7. I lived in Spain and researched the folk pottery there. Adra is on the sea...your shard could be anything from Phoenician , Greek, Roman, Carthagian, Moorish, medieval or contemporary sea-washed earthenware.  There is a great maritime museum in Cartagena , Spain. They have a great collection of amphoras and pots that came out the the bay right there.  Just about every mediterranean culture traded by sea. You an find shards everywhere along the coast.


  8. I use quick terra sig. Apply when bone dry and burnish with a soft makeup sponge or foam. 


    250 grams of ball clay or any fine clay including red art  into a liter of water in a plastic bottle. If digging clay, weigh 200 grams and ask for a few hours before mixing with the water. Shake well. Add a few drops of Darvon 7 or Darvon 833. Shake well. Let it settle for about 2 hours. Punch or slice a hole in the bottle above the line where the heavy materials settled. Drain into a container. 

    Brush or spray onto the pot. Burnish with a soft sponge. Your clay should be smooth, no grog or very fine grog. ..fine enough that burnishing won't scratch the surface. 

    Bisque to ^08 hold for an hour. If you over bisque terra sig, the smoke will not be absorbed. You might try smoking in a barrel or covered brick box. Use  sawdust, charcoal briquets, and wood. There a is great video by Piepenburg on this method. The photo is Apache red clay terra sig, with feather burned onto surface.


    Marcia Selsor.


    redfeather copy.jpg

  9. I agree with theneed for air on the burners. 

    Question: what altitude are you? If you are at a high altitude, is your chimney giving you sufficient draft. when the kiln is empty, light a piece of news paper , put it near the flue and see if the flame is drawn into the flue.

    When reducing you should have a hard flame( bluish) coming out the top peep and a licking flame on the bottom.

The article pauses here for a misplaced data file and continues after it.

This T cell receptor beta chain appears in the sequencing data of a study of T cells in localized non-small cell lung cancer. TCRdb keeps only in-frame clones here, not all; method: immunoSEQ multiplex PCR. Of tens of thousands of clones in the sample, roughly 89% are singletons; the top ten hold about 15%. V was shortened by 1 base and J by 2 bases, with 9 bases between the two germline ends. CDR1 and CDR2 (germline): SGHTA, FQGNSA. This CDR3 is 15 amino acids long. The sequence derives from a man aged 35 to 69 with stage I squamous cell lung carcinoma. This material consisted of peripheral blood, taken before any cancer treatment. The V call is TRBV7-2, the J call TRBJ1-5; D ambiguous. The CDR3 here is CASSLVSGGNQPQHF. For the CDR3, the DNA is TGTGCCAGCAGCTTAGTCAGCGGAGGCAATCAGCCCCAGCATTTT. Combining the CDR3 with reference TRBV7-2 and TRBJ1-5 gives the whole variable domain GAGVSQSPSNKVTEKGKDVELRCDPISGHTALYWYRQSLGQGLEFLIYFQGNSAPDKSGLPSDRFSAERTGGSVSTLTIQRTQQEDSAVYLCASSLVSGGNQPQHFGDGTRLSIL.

10. On 7/13/2018 at 4:37 PM, Magnolia Mud Research said:

    Have a look at this John Mason sculpture, 

    images are at: 

    John Mason 1963  'Cross Form', Laumier Sculpture Park, St. Louis, Missouri


    http://www.artnet.com/magazineus/features/drohojowska-philp/ceramics-in-los-angeles-3-21-12_detail.asp?picnum=7 and 

    pictured in the second edition of Daniel Rhodes book "Clay and Glazes for the Potter" has the following caption by Rhodes: "John Mason.  Cross.  This massive sculpture,  made of solid clay,  is 5 1/2 ft.  high.   A mustard-colored glaze partially covers the surface" 

    John Mason
    American, born 1927
    Cross Form, 1962/63
    Stoneware with glaze
    161.3 x 132 x 91.4 cm (63 1/2 x 52 x 63 in.)

    Gift of the Ford Foundation, 1964.71

    John obviously knew how to fire thick pieces without blowing them up. 

    Also remember house bricks are thicker than one half inch! 

    Large sculpture pieces are usually made with a clay body designed for sculpture and have a firing schedule designed specifically for sculpture.  The half inch limit is seems to have developed for table ware and household storage containers.   



    he was one of the 6 ceramicists exhibited at the Whitney as a ground breaking event for ceramic art in 1980.  Gilhooley, Mason, Voulkos, Price, Arneson and Shaw.

    I saw a show of the 6 of them at the San Jose NCECA around that time.Mason's work was powerful. They all were. I digress  https://archive.org/stream/ceramicsc00fole/ceramicsc00fole_djvu.txt